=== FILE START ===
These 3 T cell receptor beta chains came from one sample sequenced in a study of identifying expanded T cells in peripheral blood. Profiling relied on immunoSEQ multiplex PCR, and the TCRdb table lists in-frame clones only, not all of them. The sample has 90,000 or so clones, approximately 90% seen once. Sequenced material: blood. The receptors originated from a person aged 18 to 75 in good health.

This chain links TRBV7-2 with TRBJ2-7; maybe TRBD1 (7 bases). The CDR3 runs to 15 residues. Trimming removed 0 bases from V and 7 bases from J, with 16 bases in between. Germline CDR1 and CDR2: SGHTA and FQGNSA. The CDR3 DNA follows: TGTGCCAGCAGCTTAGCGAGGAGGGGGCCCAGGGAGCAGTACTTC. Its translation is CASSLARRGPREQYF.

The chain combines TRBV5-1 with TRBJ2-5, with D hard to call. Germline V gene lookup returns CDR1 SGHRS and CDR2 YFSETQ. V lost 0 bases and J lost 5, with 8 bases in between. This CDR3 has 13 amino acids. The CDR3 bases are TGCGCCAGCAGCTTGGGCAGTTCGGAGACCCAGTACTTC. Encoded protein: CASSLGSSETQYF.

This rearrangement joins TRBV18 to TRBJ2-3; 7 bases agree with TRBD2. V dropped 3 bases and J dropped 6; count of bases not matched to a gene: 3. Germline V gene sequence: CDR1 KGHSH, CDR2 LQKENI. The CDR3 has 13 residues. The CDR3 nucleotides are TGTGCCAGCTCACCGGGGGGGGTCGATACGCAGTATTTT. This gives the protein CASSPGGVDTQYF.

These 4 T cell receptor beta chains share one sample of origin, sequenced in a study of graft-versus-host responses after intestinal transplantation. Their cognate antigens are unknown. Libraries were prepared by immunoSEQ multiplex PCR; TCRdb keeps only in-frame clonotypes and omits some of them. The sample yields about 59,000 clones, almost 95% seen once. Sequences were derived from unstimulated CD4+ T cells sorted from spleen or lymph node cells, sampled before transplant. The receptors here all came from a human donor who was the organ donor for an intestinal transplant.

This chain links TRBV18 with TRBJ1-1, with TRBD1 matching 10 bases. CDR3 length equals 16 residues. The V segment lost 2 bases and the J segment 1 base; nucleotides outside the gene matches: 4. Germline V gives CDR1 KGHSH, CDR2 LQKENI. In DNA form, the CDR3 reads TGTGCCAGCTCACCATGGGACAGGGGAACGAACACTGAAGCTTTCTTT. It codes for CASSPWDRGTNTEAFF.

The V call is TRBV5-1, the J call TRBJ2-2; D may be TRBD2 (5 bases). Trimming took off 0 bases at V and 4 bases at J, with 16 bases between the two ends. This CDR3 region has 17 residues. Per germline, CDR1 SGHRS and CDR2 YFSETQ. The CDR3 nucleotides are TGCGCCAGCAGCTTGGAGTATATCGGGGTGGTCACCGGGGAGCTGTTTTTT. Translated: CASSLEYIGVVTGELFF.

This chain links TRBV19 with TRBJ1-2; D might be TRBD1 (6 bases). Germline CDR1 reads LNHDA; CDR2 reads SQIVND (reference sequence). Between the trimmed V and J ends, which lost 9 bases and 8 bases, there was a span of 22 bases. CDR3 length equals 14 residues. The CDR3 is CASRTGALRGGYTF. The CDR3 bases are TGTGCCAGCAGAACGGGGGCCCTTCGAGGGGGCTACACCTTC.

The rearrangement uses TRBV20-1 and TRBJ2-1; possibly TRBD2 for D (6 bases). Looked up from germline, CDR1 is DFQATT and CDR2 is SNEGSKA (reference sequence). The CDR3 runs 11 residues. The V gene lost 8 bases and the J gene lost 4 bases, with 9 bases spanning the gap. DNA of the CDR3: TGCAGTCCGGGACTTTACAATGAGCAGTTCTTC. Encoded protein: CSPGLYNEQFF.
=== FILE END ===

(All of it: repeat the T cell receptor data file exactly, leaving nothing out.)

These 3 T cell receptor beta chains came from one sample sequenced in a study of identifying expanded T cells in peripheral blood. Profiling relied on immunoSEQ multiplex PCR, and the TCRdb table lists in-frame clones only, not all of them. The sample has 90,000 or so clones, approximately 90% seen once. Sequenced material: blood. The receptors originated from a person aged 18 to 75 in good health.

This chain links TRBV7-2 with TRBJ2-7; maybe TRBD1 (7 bases). The CDR3 runs to 15 residues. Trimming removed 0 bases from V and 7 bases from J, with 16 bases in between. Germline CDR1 and CDR2: SGHTA and FQGNSA. The CDR3 DNA follows: TGTGCCAGCAGCTTAGCGAGGAGGGGGCCCAGGGAGCAGTACTTC. Its translation is CASSLARRGPREQYF.

The chain combines TRBV5-1 with TRBJ2-5, with D hard to call. Germline V gene lookup returns CDR1 SGHRS and CDR2 YFSETQ. V lost 0 bases and J lost 5, with 8 bases in between. This CDR3 has 13 amino acids. The CDR3 bases are TGCGCCAGCAGCTTGGGCAGTTCGGAGACCCAGTACTTC. Encoded protein: CASSLGSSETQYF.

This rearrangement joins TRBV18 to TRBJ2-3; 7 bases agree with TRBD2. V dropped 3 bases and J dropped 6; count of bases not matched to a gene: 3. Germline V gene sequence: CDR1 KGHSH, CDR2 LQKENI. The CDR3 has 13 residues. The CDR3 nucleotides are TGTGCCAGCTCACCGGGGGGGGTCGATACGCAGTATTTT. This gives the protein CASSPGGVDTQYF.

These 4 T cell receptor beta chains share one sample of origin, sequenced in a study of graft-versus-host responses after intestinal transplantation. Their cognate antigens are unknown. Libraries were prepared by immunoSEQ multiplex PCR; TCRdb keeps only in-frame clonotypes and omits some of them. The sample yields about 59,000 clones, almost 95% seen once. Sequences were derived from unstimulated CD4+ T cells sorted from spleen or lymph node cells, sampled before transplant. The receptors here all came from a human donor who was the organ donor for an intestinal transplant.

This chain links TRBV18 with TRBJ1-1, with TRBD1 matching 10 bases. CDR3 length equals 16 residues. The V segment lost 2 bases and the J segment 1 base; nucleotides outside the gene matches: 4. Germline V gives CDR1 KGHSH, CDR2 LQKENI. In DNA form, the CDR3 reads TGTGCCAGCTCACCATGGGACAGGGGAACGAACACTGAAGCTTTCTTT. It codes for CASSPWDRGTNTEAFF.

The V call is TRBV5-1, the J call TRBJ2-2; D may be TRBD2 (5 bases). Trimming took off 0 bases at V and 4 bases at J, with 16 bases between the two ends. This CDR3 region has 17 residues. Per germline, CDR1 SGHRS and CDR2 YFSETQ. The CDR3 nucleotides are TGCGCCAGCAGCTTGGAGTATATCGGGGTGGTCACCGGGGAGCTGTTTTTT. Translated: CASSLEYIGVVTGELFF.

This chain links TRBV19 with TRBJ1-2; D might be TRBD1 (6 bases). Germline CDR1 reads LNHDA; CDR2 reads SQIVND (reference sequence). Between the trimmed V and J ends, which lost 9 bases and 8 bases, there was a span of 22 bases. CDR3 length equals 14 residues. The CDR3 is CASRTGALRGGYTF. The CDR3 bases are TGTGCCAGCAGAACGGGGGCCCTTCGAGGGGGCTACACCTTC.

The rearrangement uses TRBV20-1 and TRBJ2-1; possibly TRBD2 for D (6 bases). Looked up from germline, CDR1 is DFQATT and CDR2 is SNEGSKA (reference sequence). The CDR3 runs 11 residues. The V gene lost 8 bases and the J gene lost 4 bases, with 9 bases spanning the gap. DNA of the CDR3: TGCAGTCCGGGACTTTACAATGAGCAGTTCTTC. Encoded protein: CSPGLYNEQFF.